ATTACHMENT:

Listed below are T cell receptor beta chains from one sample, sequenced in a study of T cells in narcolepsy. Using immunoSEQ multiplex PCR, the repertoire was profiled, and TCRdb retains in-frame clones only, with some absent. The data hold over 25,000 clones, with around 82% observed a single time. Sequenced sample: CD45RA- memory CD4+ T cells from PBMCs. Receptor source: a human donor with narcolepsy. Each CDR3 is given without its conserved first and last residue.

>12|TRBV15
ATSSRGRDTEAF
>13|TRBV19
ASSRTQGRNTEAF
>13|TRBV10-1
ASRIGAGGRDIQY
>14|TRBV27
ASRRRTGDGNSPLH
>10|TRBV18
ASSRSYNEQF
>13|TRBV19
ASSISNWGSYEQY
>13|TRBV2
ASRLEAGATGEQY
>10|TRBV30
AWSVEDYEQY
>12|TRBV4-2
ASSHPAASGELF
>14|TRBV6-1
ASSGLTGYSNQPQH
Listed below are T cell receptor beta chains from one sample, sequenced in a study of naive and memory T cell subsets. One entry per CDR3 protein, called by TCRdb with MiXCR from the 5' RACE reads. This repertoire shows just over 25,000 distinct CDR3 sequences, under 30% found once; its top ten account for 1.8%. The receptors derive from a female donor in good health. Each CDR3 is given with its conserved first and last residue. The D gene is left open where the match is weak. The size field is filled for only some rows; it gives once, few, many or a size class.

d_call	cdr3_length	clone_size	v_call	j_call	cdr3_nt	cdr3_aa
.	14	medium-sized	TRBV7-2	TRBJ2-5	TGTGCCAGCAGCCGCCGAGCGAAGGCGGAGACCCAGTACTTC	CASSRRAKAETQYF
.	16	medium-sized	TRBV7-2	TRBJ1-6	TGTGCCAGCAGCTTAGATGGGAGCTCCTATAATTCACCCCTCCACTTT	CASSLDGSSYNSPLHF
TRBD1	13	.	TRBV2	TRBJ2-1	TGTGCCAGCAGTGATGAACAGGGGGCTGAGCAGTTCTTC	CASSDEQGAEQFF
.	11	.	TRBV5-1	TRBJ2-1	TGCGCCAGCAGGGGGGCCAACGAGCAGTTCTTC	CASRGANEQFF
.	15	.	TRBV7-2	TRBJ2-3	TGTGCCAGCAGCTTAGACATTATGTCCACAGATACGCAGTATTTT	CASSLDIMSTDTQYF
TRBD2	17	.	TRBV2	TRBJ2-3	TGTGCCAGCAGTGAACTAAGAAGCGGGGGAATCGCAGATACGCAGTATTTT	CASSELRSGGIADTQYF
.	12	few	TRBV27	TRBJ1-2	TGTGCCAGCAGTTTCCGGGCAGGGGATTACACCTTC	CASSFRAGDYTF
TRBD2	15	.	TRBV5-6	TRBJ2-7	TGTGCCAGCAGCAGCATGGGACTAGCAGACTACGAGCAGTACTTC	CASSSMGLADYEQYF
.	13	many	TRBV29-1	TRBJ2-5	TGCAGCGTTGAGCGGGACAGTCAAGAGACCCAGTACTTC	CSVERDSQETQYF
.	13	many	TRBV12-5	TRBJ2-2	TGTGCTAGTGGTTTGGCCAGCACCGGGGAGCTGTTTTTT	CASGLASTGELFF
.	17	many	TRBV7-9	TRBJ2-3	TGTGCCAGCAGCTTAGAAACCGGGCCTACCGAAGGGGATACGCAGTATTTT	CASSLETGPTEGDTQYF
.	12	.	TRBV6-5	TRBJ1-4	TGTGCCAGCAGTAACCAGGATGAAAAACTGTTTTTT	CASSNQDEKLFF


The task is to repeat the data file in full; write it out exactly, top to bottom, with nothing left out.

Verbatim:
Listed below are T cell receptor beta chains from one sample, sequenced in a study of T cells in narcolepsy. Using immunoSEQ multiplex PCR, the repertoire was profiled, and TCRdb retains in-frame clones only, with some absent. The data hold over 25,000 clones, with around 82% observed a single time. Sequenced sample: CD45RA- memory CD4+ T cells from PBMCs. Receptor source: a human donor with narcolepsy. Each CDR3 is given without its conserved first and last residue.

>12|TRBV15
ATSSRGRDTEAF
>13|TRBV19
ASSRTQGRNTEAF
>13|TRBV10-1
ASRIGAGGRDIQY
>14|TRBV27
ASRRRTGDGNSPLH
>10|TRBV18
ASSRSYNEQF
>13|TRBV19
ASSISNWGSYEQY
>13|TRBV2
ASRLEAGATGEQY
>10|TRBV30
AWSVEDYEQY
>12|TRBV4-2
ASSHPAASGELF
>14|TRBV6-1
ASSGLTGYSNQPQH
Listed below are T cell receptor beta chains from one sample, sequenced in a study of naive and memory T cell subsets. One entry per CDR3 protein, called by TCRdb with MiXCR from the 5' RACE reads. This repertoire shows just over 25,000 distinct CDR3 sequences, under 30% found once; its top ten account for 1.8%. The receptors derive from a female donor in good health. Each CDR3 is given with its conserved first and last residue. The D gene is left open where the match is weak. The size field is filled for only some rows; it gives once, few, many or a size class.

d_call	cdr3_length	clone_size	v_call	j_call	cdr3_nt	cdr3_aa
.	14	medium-sized	TRBV7-2	TRBJ2-5	TGTGCCAGCAGCCGCCGAGCGAAGGCGGAGACCCAGTACTTC	CASSRRAKAETQYF
.	16	medium-sized	TRBV7-2	TRBJ1-6	TGTGCCAGCAGCTTAGATGGGAGCTCCTATAATTCACCCCTCCACTTT	CASSLDGSSYNSPLHF
TRBD1	13	.	TRBV2	TRBJ2-1	TGTGCCAGCAGTGATGAACAGGGGGCTGAGCAGTTCTTC	CASSDEQGAEQFF
.	11	.	TRBV5-1	TRBJ2-1	TGCGCCAGCAGGGGGGCCAACGAGCAGTTCTTC	CASRGANEQFF
.	15	.	TRBV7-2	TRBJ2-3	TGTGCCAGCAGCTTAGACATTATGTCCACAGATACGCAGTATTTT	CASSLDIMSTDTQYF
TRBD2	17	.	TRBV2	TRBJ2-3	TGTGCCAGCAGTGAACTAAGAAGCGGGGGAATCGCAGATACGCAGTATTTT	CASSELRSGGIADTQYF
.	12	few	TRBV27	TRBJ1-2	TGTGCCAGCAGTTTCCGGGCAGGGGATTACACCTTC	CASSFRAGDYTF
TRBD2	15	.	TRBV5-6	TRBJ2-7	TGTGCCAGCAGCAGCATGGGACTAGCAGACTACGAGCAGTACTTC	CASSSMGLADYEQYF
.	13	many	TRBV29-1	TRBJ2-5	TGCAGCGTTGAGCGGGACAGTCAAGAGACCCAGTACTTC	CSVERDSQETQYF
.	13	many	TRBV12-5	TRBJ2-2	TGTGCTAGTGGTTTGGCCAGCACCGGGGAGCTGTTTTTT	CASGLASTGELFF
.	17	many	TRBV7-9	TRBJ2-3	TGTGCCAGCAGCTTAGAAACCGGGCCTACCGAAGGGGATACGCAGTATTTT	CASSLETGPTEGDTQYF
.	12	.	TRBV6-5	TRBJ1-4	TGTGCCAGCAGTAACCAGGATGAAAAACTGTTTTTT	CASSNQDEKLFF